Developments of the past two decades have raised further questions about these seemingly contradictory principles and provided added impetus to those calling for more intervention from ‘outsiders’: the weakness (or complete failure) of state structures in many conflict-ridden societies, which is often portrayed as opening up opportunities for criminal activity, arms proliferation and terrorism; the increased vulnerability of civilians in the context of civil conflict; the global and instantaneous access to information that can serve to heighten popular awareness of human suffering; the strengthening of human rights norms and proliferation of human rights organisations; the impact of refugee flows across borders; and the search by Western governments for new forms of political legitimacy and ‘moral authority’ to replace the ideologically driven agenda of the Cold War. Indeed, journalist David Rieff has argued that in the post-Cold War era it has become virtually impossible for Western democracies to wage war ‘without describing it to some extent in humanitarian terms’.2

What marks today’s debate about sovereignty, human rights and the use of force is the relatively permissive context for intervention. This is not to suggest that there is consensus on what constitutes legitimate action. If the international community’s failure to act to stop genocide in Rwanda in 1994 provoked condemnation, so too did NATO’s military campaign to address the ethnic cleansing of Kosovar Albanians in 1999. China, arguably the most powerful developing country in the contemporary international system, voiced its staunch opposition to the NATO action around the Security Council table. As one Chinese commentator put it at that time:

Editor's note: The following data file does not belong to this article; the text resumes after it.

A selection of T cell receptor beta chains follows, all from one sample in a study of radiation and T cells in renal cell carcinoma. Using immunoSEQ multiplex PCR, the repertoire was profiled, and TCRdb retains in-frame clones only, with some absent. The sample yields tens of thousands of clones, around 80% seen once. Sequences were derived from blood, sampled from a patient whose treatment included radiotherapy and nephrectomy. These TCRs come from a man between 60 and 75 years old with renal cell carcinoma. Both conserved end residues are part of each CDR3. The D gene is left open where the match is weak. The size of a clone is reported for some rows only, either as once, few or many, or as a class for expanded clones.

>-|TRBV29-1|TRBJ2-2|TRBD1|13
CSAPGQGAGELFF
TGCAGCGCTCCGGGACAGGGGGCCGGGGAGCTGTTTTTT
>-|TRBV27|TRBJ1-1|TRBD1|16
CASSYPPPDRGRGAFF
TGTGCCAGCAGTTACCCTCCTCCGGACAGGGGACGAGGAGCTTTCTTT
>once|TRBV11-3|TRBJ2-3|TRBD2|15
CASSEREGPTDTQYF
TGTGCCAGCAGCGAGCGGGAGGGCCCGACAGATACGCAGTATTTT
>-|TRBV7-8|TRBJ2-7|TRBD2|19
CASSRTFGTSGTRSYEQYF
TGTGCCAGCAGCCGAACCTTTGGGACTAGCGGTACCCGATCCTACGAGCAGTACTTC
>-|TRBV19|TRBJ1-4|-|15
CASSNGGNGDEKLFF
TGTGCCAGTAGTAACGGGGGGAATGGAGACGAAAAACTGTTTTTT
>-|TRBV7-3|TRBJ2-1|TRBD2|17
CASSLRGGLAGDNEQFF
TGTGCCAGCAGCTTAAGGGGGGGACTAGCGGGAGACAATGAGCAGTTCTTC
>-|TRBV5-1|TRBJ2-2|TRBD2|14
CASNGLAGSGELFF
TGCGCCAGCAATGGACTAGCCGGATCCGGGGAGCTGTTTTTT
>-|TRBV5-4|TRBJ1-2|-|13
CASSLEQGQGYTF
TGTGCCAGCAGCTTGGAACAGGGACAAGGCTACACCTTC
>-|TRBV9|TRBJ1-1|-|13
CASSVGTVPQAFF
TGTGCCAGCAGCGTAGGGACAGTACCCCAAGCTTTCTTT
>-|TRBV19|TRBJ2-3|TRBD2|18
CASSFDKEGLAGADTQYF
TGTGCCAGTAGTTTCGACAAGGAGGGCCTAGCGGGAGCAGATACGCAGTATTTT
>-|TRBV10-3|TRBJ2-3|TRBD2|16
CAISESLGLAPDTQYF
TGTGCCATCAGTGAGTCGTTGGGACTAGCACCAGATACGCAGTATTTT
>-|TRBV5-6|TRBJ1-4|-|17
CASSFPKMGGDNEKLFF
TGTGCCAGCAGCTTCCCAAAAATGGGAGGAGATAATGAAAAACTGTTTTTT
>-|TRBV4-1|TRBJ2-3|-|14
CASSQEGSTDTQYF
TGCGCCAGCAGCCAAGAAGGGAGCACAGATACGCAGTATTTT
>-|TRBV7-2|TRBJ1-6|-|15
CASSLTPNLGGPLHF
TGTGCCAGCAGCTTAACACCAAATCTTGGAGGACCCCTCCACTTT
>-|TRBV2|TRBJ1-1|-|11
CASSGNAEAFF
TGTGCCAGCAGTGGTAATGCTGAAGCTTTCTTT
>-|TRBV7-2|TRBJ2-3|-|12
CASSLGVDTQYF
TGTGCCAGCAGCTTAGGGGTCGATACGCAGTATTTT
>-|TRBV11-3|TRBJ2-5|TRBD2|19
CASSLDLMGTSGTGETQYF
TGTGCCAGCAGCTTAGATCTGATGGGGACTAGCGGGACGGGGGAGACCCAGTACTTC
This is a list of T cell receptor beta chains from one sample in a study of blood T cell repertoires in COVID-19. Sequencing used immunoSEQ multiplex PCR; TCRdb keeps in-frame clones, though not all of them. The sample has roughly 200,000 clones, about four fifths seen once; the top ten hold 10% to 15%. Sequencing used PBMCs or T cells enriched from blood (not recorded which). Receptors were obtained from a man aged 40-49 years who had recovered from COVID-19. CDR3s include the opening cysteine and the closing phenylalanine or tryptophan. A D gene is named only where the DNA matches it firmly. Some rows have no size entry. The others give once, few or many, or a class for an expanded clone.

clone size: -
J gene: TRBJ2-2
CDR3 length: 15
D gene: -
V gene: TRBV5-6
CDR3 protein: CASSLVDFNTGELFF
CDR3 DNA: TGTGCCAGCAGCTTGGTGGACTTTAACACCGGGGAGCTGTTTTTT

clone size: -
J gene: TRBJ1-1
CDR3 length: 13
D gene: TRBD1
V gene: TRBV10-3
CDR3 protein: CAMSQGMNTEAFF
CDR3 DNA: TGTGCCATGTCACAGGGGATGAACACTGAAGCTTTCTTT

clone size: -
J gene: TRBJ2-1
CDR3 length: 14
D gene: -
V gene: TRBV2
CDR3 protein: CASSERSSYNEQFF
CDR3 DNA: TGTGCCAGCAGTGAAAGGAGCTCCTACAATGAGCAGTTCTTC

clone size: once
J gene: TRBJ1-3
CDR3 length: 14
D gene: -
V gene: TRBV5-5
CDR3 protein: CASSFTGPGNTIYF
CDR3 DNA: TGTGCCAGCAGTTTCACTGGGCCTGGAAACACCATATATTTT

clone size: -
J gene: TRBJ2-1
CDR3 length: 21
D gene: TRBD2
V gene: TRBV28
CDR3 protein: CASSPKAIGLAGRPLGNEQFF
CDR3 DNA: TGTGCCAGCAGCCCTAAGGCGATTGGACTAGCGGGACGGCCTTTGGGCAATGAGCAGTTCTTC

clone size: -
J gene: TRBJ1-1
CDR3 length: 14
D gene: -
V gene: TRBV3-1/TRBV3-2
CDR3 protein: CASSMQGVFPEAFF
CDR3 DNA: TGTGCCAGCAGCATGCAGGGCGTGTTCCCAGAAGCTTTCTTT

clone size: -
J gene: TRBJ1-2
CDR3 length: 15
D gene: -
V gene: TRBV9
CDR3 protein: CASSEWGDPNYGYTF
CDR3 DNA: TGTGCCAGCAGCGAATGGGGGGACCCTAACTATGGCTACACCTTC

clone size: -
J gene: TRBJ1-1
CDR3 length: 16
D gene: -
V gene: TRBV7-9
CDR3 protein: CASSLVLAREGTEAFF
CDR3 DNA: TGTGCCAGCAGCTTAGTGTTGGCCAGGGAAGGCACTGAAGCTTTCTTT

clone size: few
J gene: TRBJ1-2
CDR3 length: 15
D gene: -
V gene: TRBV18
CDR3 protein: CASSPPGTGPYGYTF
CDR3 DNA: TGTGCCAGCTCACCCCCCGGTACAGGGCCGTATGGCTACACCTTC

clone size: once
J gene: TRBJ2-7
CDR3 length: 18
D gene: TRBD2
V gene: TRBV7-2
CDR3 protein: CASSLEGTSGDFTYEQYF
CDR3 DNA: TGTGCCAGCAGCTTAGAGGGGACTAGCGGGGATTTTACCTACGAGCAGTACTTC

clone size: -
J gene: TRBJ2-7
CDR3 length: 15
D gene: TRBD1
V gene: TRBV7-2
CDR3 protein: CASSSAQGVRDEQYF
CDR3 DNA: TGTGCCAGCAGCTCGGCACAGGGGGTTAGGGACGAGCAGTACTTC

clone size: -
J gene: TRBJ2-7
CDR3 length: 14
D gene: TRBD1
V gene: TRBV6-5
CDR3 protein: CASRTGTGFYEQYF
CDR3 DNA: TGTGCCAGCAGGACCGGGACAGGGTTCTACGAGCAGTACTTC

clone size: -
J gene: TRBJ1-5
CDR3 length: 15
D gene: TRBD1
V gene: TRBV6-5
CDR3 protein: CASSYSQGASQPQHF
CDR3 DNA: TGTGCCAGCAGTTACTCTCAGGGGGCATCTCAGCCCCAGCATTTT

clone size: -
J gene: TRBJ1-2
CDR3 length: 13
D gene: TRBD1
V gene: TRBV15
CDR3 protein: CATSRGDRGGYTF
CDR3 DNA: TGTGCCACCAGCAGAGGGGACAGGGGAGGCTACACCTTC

As a matter of fact, interventionism is not at all ‘new’. The Chinese are very familiar with such ‘humanitarian intervention’ in their past and see it as a tool that was often used by advanced countries to conquer so-called ‘barbarous ones’ and to impose ‘civilized standards’.3

For former Secretary-General Kofi Annan, this apparent stalemate over the legitimacy of intervention was unsatisfactory: ‘if humanitarian intervention is, indeed, an unacceptable assault on sovereignty, how should we respond to a Rwanda, to a Srebrenica—to gross and systematic violations of human rights that affect every precept of our common humanity?’4 To put it another way, Annan was searching for a way to make individuals, not just states, more secure (ie, ‘no more Rwandas’)—but in a way that would command the support of international society as a whole (ie, ‘no more Kosovos’). At the General Assembly in 1999, Annan called for a new consensus on the age-old problem of intervention and a plan of action for responding to humanitarian tragedies.


Canada’s response to Annan’s challenge, announced at the United Nations Millennium Summit in September 2000, was the establishment of the International Commission on Intervention and State Sovereignty (ICISS). The Commission was tasked with three goals: (1) to promote a comprehensive debate about humanitarian intervention;5 (2) to foster a new political consensus on how to reconcile the principles of intervention and state sovereignty; and (3) to translate that consensus into action.6 In the end, its main contributions to the debate on humanitarian intervention were primarily conceptual: in changing the language from a ‘right of intervention’ to a ‘responsibility to protect’; and in setting out a spectrum of action for the international community, ranging from prevention to military action to post-conflict reconstruction.7